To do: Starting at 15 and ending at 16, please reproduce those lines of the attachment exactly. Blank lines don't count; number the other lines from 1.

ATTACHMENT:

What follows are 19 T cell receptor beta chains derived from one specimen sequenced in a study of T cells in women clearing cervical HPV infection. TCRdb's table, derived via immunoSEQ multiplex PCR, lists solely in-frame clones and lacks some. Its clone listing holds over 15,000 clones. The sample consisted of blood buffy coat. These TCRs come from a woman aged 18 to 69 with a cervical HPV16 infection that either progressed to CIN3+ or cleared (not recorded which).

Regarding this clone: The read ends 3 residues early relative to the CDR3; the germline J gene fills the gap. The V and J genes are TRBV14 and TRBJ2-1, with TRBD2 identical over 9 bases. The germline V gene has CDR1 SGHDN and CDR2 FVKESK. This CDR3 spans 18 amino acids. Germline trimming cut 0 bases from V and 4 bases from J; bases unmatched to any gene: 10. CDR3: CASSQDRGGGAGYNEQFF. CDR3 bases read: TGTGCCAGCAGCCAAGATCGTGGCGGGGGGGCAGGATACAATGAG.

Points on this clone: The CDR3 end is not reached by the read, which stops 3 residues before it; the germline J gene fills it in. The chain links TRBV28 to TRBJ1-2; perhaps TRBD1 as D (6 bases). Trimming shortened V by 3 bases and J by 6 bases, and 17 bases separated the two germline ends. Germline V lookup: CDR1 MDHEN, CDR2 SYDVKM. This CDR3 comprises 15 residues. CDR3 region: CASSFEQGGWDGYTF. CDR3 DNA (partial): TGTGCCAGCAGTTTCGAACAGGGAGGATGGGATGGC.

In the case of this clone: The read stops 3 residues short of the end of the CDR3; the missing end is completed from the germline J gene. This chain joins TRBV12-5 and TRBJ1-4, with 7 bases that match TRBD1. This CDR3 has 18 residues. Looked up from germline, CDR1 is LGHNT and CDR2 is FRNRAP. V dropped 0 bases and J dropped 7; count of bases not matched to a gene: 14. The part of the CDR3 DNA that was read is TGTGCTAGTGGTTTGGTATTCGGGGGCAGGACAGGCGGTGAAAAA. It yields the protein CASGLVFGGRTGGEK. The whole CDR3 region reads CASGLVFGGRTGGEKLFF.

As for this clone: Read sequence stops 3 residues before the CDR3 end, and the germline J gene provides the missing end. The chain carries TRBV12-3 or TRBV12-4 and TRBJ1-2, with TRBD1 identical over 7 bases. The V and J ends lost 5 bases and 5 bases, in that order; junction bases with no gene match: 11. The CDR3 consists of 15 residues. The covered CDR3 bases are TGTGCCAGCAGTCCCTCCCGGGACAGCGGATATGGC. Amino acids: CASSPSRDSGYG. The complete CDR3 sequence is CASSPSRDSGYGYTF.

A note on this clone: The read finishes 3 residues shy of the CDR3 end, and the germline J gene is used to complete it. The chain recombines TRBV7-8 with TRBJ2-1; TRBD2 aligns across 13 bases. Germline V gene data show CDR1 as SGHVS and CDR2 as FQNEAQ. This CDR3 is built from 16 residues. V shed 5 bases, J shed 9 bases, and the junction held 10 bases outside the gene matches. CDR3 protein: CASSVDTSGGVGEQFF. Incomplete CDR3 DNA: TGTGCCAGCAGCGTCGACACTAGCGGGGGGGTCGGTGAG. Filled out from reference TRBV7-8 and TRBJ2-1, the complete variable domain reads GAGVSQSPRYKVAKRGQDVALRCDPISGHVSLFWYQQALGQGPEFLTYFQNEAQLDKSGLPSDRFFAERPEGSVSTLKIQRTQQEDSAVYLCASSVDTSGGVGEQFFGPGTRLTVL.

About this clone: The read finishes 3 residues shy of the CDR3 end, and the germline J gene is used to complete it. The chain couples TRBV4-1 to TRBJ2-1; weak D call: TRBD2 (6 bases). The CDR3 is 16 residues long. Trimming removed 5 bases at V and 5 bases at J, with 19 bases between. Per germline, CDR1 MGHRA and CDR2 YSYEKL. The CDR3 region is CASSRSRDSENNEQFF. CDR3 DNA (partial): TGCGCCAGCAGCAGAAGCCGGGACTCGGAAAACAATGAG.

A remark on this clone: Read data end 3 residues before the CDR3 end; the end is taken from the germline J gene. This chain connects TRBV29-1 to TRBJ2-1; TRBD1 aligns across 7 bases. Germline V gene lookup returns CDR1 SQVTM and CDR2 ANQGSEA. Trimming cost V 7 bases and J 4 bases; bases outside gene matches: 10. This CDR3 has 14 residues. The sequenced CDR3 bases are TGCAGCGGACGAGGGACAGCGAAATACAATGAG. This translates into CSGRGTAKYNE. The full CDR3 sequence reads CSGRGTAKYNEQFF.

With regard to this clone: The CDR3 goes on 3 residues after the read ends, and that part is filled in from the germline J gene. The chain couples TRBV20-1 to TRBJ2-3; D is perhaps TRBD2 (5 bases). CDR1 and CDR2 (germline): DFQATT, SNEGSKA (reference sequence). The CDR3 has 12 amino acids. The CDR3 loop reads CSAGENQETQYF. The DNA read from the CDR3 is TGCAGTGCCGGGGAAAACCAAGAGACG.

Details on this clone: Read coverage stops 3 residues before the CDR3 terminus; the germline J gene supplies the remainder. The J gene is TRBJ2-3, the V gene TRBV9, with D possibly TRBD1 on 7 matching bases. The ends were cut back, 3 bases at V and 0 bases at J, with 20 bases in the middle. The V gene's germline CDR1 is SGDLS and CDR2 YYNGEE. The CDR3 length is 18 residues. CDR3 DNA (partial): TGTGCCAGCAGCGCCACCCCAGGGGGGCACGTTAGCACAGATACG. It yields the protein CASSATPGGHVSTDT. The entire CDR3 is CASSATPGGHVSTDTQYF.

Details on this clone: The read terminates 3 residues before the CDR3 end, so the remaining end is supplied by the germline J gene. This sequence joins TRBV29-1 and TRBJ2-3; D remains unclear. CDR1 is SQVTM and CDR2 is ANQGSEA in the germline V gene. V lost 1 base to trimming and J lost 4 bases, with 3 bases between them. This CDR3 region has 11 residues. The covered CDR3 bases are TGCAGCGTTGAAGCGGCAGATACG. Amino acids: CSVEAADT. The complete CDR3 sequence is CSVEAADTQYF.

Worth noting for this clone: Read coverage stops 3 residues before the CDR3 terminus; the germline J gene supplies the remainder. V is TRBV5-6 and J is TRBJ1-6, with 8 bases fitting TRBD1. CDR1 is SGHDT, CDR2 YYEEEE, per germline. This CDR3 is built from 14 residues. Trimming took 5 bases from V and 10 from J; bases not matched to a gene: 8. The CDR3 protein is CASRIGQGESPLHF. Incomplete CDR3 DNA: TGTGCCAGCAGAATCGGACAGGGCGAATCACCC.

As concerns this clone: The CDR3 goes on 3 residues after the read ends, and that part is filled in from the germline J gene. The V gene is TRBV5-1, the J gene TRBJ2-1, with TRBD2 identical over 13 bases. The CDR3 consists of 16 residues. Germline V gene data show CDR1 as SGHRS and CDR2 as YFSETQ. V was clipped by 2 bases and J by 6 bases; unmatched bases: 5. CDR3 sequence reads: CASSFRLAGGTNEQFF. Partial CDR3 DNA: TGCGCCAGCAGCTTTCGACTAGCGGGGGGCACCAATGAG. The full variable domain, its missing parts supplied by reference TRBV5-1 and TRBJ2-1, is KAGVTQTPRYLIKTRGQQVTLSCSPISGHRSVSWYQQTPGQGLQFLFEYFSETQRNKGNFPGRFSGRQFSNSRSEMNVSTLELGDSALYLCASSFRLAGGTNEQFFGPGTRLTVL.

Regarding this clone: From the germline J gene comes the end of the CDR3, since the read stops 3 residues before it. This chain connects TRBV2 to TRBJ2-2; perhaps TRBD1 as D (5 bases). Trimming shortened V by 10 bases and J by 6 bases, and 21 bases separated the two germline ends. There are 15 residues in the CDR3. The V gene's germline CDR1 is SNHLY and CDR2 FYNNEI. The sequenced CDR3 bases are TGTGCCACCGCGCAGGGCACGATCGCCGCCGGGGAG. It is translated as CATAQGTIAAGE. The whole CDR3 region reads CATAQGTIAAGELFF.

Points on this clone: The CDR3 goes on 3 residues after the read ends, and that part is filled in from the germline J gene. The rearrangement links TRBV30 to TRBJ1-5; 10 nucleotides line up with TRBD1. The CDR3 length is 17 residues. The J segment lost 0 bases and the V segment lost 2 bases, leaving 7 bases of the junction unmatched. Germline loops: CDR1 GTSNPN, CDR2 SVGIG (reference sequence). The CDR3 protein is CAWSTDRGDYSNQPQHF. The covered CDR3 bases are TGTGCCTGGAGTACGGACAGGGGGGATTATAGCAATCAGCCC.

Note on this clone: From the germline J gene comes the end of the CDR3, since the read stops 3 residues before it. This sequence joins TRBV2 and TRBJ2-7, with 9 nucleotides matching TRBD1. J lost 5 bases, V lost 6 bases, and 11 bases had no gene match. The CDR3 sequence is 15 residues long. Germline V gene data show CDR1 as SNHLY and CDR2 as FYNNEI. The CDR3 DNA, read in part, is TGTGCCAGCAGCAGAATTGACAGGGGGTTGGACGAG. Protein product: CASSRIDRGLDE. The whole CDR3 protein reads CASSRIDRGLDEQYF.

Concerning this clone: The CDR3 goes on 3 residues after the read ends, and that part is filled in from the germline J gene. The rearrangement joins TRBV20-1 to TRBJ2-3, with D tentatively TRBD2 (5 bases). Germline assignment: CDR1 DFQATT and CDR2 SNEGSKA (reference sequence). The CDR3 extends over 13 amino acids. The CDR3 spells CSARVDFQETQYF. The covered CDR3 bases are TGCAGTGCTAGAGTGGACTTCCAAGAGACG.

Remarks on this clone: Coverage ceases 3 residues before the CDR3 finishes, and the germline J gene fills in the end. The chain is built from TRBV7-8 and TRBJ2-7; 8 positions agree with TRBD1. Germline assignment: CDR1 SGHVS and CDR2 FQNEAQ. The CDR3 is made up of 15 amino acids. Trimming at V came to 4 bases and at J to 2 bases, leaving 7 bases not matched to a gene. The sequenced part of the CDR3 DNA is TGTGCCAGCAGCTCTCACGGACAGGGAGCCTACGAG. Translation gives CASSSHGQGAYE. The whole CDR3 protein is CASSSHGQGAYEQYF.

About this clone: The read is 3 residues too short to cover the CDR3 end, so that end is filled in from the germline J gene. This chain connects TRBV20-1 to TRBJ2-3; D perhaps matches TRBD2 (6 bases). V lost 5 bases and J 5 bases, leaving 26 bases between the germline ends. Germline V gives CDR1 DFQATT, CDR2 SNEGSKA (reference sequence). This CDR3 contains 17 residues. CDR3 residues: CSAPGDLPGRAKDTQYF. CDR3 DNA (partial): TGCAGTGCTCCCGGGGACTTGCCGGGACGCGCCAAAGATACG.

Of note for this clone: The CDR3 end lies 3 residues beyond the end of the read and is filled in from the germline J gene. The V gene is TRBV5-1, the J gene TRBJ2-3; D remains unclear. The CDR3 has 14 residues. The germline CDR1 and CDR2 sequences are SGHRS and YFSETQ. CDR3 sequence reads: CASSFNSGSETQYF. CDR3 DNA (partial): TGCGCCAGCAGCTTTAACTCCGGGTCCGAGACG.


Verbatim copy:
Points on this clone: The CDR3 goes on 3 residues after the read ends, and that part is filled in from the germline J gene. The rearrangement links TRBV30 to TRBJ1-5; 10 nucleotides line up with TRBD1. The CDR3 length is 17 residues. The J segment lost 0 bases and the V segment lost 2 bases, leaving 7 bases of the junction unmatched. Germline loops: CDR1 GTSNPN, CDR2 SVGIG (reference sequence). The CDR3 protein is CAWSTDRGDYSNQPQHF. The covered CDR3 bases are TGTGCCTGGAGTACGGACAGGGGGGATTATAGCAATCAGCCC.

Note on this clone: From the germline J gene comes the end of the CDR3, since the read stops 3 residues before it. This sequence joins TRBV2 and TRBJ2-7, with 9 nucleotides matching TRBD1. J lost 5 bases, V lost 6 bases, and 11 bases had no gene match. The CDR3 sequence is 15 residues long. Germline V gene data show CDR1 as SNHLY and CDR2 as FYNNEI. The CDR3 DNA, read in part, is TGTGCCAGCAGCAGAATTGACAGGGGGTTGGACGAG. Protein product: CASSRIDRGLDE. The whole CDR3 protein reads CASSRIDRGLDEQYF.